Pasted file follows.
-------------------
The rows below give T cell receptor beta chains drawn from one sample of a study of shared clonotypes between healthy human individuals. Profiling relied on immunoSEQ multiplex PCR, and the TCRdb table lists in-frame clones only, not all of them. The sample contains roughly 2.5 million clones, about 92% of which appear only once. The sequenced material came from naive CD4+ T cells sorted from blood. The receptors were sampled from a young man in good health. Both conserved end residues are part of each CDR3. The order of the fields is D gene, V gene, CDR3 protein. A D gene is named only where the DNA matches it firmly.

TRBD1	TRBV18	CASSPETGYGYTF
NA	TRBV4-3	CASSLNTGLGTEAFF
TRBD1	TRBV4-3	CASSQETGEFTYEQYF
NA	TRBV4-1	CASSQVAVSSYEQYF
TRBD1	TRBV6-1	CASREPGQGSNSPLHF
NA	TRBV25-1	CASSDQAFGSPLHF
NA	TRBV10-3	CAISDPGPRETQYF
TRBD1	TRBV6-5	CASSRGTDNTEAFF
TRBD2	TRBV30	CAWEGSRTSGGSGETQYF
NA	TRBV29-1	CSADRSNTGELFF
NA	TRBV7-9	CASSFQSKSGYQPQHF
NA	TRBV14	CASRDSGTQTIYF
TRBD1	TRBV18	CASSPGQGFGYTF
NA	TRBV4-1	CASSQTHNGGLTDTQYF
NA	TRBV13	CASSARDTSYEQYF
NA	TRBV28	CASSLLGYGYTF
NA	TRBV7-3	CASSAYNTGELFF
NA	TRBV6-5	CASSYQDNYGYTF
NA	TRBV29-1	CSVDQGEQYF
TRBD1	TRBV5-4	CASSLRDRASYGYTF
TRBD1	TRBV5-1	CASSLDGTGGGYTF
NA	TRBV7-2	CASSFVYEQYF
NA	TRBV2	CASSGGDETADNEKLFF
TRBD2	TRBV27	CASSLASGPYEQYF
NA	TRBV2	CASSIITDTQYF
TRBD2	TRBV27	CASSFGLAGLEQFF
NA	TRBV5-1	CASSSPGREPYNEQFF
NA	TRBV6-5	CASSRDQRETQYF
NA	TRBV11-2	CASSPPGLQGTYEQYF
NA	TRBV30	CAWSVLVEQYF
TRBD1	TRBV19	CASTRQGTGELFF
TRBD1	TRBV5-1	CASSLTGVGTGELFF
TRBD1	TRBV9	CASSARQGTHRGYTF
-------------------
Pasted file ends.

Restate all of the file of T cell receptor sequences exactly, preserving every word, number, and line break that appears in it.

The rows below give T cell receptor beta chains drawn from one sample of a study of shared clonotypes between healthy human individuals. Profiling relied on immunoSEQ multiplex PCR, and the TCRdb table lists in-frame clones only, not all of them. The sample contains roughly 2.5 million clones, about 92% of which appear only once. The sequenced material came from naive CD4+ T cells sorted from blood. The receptors were sampled from a young man in good health. Both conserved end residues are part of each CDR3. The order of the fields is D gene, V gene, CDR3 protein. A D gene is named only where the DNA matches it firmly.

TRBD1	TRBV18	CASSPETGYGYTF
NA	TRBV4-3	CASSLNTGLGTEAFF
TRBD1	TRBV4-3	CASSQETGEFTYEQYF
NA	TRBV4-1	CASSQVAVSSYEQYF
TRBD1	TRBV6-1	CASREPGQGSNSPLHF
NA	TRBV25-1	CASSDQAFGSPLHF
NA	TRBV10-3	CAISDPGPRETQYF
TRBD1	TRBV6-5	CASSRGTDNTEAFF
TRBD2	TRBV30	CAWEGSRTSGGSGETQYF
NA	TRBV29-1	CSADRSNTGELFF
NA	TRBV7-9	CASSFQSKSGYQPQHF
NA	TRBV14	CASRDSGTQTIYF
TRBD1	TRBV18	CASSPGQGFGYTF
NA	TRBV4-1	CASSQTHNGGLTDTQYF
NA	TRBV13	CASSARDTSYEQYF
NA	TRBV28	CASSLLGYGYTF
NA	TRBV7-3	CASSAYNTGELFF
NA	TRBV6-5	CASSYQDNYGYTF
NA	TRBV29-1	CSVDQGEQYF
TRBD1	TRBV5-4	CASSLRDRASYGYTF
TRBD1	TRBV5-1	CASSLDGTGGGYTF
NA	TRBV7-2	CASSFVYEQYF
NA	TRBV2	CASSGGDETADNEKLFF
TRBD2	TRBV27	CASSLASGPYEQYF
NA	TRBV2	CASSIITDTQYF
TRBD2	TRBV27	CASSFGLAGLEQFF
NA	TRBV5-1	CASSSPGREPYNEQFF
NA	TRBV6-5	CASSRDQRETQYF
NA	TRBV11-2	CASSPPGLQGTYEQYF
NA	TRBV30	CAWSVLVEQYF
TRBD1	TRBV19	CASTRQGTGELFF
TRBD1	TRBV5-1	CASSLTGVGTGELFF
TRBD1	TRBV9	CASSARQGTHRGYTF